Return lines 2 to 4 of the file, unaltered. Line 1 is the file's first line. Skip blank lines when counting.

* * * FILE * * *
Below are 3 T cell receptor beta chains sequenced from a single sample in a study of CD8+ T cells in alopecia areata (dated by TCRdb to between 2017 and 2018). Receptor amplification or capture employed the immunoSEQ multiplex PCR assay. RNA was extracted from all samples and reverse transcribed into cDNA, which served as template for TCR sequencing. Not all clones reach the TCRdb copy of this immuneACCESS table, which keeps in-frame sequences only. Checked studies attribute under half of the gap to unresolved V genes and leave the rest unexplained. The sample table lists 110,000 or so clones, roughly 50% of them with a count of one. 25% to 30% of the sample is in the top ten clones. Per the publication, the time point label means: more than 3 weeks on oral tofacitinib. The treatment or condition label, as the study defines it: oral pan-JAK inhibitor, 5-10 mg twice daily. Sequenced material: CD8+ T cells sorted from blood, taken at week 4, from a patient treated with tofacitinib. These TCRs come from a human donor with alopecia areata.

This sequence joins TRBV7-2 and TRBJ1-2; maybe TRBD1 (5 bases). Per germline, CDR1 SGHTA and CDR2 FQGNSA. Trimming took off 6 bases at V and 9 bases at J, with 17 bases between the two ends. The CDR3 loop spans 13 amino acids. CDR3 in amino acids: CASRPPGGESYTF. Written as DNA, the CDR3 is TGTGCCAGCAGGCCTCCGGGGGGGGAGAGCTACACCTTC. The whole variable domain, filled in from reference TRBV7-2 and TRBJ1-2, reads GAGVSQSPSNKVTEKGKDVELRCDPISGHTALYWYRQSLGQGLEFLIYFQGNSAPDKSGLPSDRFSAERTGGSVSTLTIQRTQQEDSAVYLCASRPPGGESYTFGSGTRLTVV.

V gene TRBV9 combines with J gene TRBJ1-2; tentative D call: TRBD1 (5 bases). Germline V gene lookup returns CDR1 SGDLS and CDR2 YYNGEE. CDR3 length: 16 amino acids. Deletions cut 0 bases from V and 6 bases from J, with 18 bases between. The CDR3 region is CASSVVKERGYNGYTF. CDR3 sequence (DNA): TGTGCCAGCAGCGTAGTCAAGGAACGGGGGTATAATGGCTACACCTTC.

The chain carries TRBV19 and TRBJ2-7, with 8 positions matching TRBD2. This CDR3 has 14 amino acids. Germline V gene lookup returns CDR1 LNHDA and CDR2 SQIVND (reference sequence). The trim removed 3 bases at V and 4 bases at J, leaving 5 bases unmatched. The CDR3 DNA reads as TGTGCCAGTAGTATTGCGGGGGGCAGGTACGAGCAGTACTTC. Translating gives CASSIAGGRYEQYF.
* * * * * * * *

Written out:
This sequence joins TRBV7-2 and TRBJ1-2; maybe TRBD1 (5 bases). Per germline, CDR1 SGHTA and CDR2 FQGNSA. Trimming took off 6 bases at V and 9 bases at J, with 17 bases between the two ends. The CDR3 loop spans 13 amino acids. CDR3 in amino acids: CASRPPGGESYTF. Written as DNA, the CDR3 is TGTGCCAGCAGGCCTCCGGGGGGGGAGAGCTACACCTTC. The whole variable domain, filled in from reference TRBV7-2 and TRBJ1-2, reads GAGVSQSPSNKVTEKGKDVELRCDPISGHTALYWYRQSLGQGLEFLIYFQGNSAPDKSGLPSDRFSAERTGGSVSTLTIQRTQQEDSAVYLCASRPPGGESYTFGSGTRLTVV.

V gene TRBV9 combines with J gene TRBJ1-2; tentative D call: TRBD1 (5 bases). Germline V gene lookup returns CDR1 SGDLS and CDR2 YYNGEE. CDR3 length: 16 amino acids. Deletions cut 0 bases from V and 6 bases from J, with 18 bases between. The CDR3 region is CASSVVKERGYNGYTF. CDR3 sequence (DNA): TGTGCCAGCAGCGTAGTCAAGGAACGGGGGTATAATGGCTACACCTTC.

The chain carries TRBV19 and TRBJ2-7, with 8 positions matching TRBD2. This CDR3 has 14 amino acids. Germline V gene lookup returns CDR1 LNHDA and CDR2 SQIVND (reference sequence). The trim removed 3 bases at V and 4 bases at J, leaving 5 bases unmatched. The CDR3 DNA reads as TGTGCCAGTAGTATTGCGGGGGGCAGGTACGAGCAGTACTTC. Translating gives CASSIAGGRYEQYF.